Dwarf Chestnut Oak
A shrub or small tree, usually growing in multistemmed clumps or thickets.
Leaves alternate, simple, leathery, 1½–4 inches long; margin wavy, widely toothed, with 4–8 teeth per side, a vein running to each tooth; upper surface green, shiny, smooth; lower surface much paler, velvety-hairy; turning red in autumn.
Bark brownish-gray, smooth, with horizontal pores; developing into flat, scaly, checkered ridges with shallow furrows.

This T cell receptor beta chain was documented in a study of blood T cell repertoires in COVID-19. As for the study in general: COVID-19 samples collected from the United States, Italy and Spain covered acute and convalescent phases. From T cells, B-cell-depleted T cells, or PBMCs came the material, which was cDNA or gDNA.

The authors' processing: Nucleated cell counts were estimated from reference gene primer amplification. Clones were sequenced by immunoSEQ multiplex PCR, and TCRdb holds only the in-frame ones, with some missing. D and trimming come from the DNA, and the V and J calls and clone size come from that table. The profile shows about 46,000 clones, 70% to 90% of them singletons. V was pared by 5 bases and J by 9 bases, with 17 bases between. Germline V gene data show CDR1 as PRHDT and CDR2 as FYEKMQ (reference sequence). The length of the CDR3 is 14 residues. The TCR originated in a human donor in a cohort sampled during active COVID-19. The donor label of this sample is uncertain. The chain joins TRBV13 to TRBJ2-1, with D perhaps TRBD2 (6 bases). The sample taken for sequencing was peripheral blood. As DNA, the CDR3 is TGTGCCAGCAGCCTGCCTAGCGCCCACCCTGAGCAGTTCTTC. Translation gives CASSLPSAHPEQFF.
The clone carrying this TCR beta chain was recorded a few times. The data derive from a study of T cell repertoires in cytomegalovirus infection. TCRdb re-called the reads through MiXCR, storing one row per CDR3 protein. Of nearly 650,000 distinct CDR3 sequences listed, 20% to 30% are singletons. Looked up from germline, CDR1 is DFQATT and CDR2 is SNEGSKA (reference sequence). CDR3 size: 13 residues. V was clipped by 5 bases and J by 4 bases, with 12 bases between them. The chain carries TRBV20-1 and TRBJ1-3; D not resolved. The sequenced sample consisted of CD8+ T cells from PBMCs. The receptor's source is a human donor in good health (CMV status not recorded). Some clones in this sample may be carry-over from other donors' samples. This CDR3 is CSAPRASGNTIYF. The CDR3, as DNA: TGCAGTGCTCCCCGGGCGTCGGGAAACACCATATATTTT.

Twigs reddish-brown and hairy, becoming gray and smooth.
Flowers April–May, in catkins.
Fruits September–October, acorns about 1/2 to 3/4 inch long, egg-shaped, dark reddish-brown; cap enclosing 1/3 of the acorn, grayish-brown, scales small, warty, densely hairy; nut sweet, edible, maturing the first season.
Similar species: Leaves are similar to those of chinkapin oak, but dwarf chestnut oak's are smaller (less than 4 inches long), with usually no more than 8 teeth per side and usually blunter teeth.